Emily Nagel, 24, Old Oakhamian and sailing superstar, is a modern superwoman.
Engaging in a notoriously male-dominated sport, which at its most basic demands much physical strength, let alone succeeding to the extent Emily has, is a huge feat and requires a tremendous amount of hard work and determination.
A Race to Remember
Recently, Emily achieved her childhood dream of winning a much sought after place on one of just seven participating teams (Team AkzoNobel) in the Volvo Ocean Race.
This renowned and revered race took place over nine physically gruelling and emotionally draining months, covering 45,000 miles. Often described as one of the most extreme sporting events in the world, Emily not only survived but thrived, setting a new World Record (for the furthest distance travelled by a yacht in any 24-hour period ever).
She has seen the beauty of the world first-hand, though it has by no means all been plain sailing. She has battled conditions at sea more dangerous than we can imagine, enduring cramped living conditions, eating only freeze-dried food for months on end and performing great physical feats and maintaining focus with only two consecutive hours of sleep per night. Not only did she help to repair a broken main sail mid-race, she also carried on despite encountering a serious injury (a damaged nerve in her back and a dislocated shoulder), which, in her words, she just ‘sucked up and carried on sailing’.
The ‘Mental Mountain’
Emily is also refreshingly honest about her mental challenges. ‘Having always struggled with an anxiety disorder, the race forced me to address this,’ she says, adding drily, ‘there is no time for a panic attack in the Southern Ocean.’ She taught herself how to control her anxieties – which she describes as a ‘mental mountain’.
On her recent visit to the school, Nick Neve, Head of Sailing at Oakham, said: ‘It was brilliant to welcome Emily back to Oakham, where she spent many years honing her sailing skills. It was incredibly inspiring for our current sailors to hear, first hand, just how much she has faced and achieved since leaving School – and she is still only 24!’
Emily’s story is an inspiring one for any one who struggles with anxiety, so we wanted to share what this superwoman had to say about mental health and making waves in a male-dominated sport.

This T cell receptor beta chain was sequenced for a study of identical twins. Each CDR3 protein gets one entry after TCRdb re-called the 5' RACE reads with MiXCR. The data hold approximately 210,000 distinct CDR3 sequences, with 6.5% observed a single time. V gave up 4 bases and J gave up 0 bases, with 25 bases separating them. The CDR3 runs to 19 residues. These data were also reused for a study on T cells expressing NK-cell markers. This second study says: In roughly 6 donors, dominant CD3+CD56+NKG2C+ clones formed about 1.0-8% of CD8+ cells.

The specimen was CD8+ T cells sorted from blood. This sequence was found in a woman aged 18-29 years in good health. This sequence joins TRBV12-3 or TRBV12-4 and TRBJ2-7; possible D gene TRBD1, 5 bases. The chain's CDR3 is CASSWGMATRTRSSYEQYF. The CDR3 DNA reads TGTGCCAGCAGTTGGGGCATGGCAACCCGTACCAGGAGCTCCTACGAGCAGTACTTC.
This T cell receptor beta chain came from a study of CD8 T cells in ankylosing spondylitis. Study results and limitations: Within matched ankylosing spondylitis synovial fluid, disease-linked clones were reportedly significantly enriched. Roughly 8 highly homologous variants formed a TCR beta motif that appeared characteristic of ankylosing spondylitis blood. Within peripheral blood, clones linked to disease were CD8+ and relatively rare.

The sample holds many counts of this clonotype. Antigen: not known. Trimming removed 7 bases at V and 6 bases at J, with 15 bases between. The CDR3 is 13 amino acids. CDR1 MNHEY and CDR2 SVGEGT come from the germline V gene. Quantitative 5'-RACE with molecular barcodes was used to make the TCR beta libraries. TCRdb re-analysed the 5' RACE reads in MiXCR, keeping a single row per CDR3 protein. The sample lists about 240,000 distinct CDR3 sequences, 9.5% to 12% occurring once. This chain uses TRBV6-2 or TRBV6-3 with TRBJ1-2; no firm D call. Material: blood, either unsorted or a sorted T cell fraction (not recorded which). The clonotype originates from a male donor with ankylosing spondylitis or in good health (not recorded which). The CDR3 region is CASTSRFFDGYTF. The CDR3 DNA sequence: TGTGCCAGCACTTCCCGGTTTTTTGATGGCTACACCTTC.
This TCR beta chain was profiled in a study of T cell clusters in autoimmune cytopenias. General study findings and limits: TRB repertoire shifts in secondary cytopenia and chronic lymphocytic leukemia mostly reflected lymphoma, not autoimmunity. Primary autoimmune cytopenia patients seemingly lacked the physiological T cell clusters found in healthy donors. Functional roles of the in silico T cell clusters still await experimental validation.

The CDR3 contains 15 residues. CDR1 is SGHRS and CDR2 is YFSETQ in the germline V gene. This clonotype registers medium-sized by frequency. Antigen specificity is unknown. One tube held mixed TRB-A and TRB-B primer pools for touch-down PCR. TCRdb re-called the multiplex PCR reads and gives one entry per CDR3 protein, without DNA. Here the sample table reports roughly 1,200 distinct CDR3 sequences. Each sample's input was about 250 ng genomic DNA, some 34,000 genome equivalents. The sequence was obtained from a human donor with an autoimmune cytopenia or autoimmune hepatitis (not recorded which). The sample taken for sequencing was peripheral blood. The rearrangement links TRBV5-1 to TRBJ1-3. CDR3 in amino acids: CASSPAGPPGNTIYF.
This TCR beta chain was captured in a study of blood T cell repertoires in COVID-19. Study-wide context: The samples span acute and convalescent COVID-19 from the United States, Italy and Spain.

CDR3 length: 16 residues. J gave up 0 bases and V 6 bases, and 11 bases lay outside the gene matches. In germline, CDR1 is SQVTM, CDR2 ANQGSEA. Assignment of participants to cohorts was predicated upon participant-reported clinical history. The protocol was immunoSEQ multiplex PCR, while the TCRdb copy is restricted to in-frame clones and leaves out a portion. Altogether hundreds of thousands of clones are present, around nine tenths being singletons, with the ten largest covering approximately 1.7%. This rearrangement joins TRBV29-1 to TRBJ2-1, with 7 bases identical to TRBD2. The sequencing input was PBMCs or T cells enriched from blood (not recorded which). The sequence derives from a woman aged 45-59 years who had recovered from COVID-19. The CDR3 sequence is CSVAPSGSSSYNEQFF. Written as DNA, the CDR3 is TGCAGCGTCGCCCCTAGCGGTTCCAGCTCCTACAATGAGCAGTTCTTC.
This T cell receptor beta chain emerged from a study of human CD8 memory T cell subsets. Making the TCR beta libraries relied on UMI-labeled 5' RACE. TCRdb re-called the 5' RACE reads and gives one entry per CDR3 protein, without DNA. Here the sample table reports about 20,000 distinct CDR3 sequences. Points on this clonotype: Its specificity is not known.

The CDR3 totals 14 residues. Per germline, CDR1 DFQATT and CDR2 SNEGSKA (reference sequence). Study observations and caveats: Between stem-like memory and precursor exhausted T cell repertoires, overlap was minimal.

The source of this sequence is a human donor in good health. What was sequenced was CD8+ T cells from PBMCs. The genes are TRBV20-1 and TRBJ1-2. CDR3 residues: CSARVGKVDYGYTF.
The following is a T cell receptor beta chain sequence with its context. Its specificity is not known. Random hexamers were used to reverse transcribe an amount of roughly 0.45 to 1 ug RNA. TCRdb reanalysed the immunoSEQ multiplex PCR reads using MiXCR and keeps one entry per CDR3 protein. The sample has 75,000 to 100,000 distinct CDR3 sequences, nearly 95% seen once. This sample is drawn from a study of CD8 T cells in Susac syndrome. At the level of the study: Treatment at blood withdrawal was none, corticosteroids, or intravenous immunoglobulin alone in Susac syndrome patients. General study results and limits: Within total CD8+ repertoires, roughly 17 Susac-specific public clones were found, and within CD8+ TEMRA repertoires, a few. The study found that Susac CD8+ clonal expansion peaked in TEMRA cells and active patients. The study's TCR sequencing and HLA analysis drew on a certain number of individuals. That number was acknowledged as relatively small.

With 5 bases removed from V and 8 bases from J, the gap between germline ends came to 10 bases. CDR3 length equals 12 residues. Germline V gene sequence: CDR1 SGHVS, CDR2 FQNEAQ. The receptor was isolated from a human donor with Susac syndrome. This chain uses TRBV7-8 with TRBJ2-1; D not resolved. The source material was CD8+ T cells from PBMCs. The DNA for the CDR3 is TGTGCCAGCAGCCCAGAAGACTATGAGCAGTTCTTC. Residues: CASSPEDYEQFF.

Q&A with Emily
Has your anxiety ever held you back?
Of course! Growing up it took a long time for me to come to terms with my anxiety disorder. It wasn’t until university that I began to realise that what I was going through wasn’t normal. While at school I would often have panic attacks and overly emotional whenever I came across something I couldn’t do. Choosing IB Higher Level Maths and Physics meant there was a lot that challenged me! That continued into my university years and while I never back down from a challenge it certainly meant I spent a lot of my time stressing far more than was necessary.
Socially I have to be very careful not to let anxiety hold me back. Networking is a vital part of being a professional athlete and finding new teams to race with, but it took me a week to build up the courage to talk to Simeon when he first joined SoftBank for the America’s Cup in 2017 ( I knew he was skippering a Volvo Team and had a hundred questions I wanted to ask him but was terrified to talk to him). Pushing myself to ask those questions was vital and ultimately led to getting my trial with the team!
Have you always had a specific goal in mind (the Volvo Ocean Race) or were you ‘carried along by the tide’?
Growing up, I was always extremely goal-orientated! That being said, many of those goals have been pretty crazy. Racing around the world was definitely one of the biggest. The other being to race and design for the America’s Cup. It actually feels wrong for me not to have something I’m working 110 per cent for!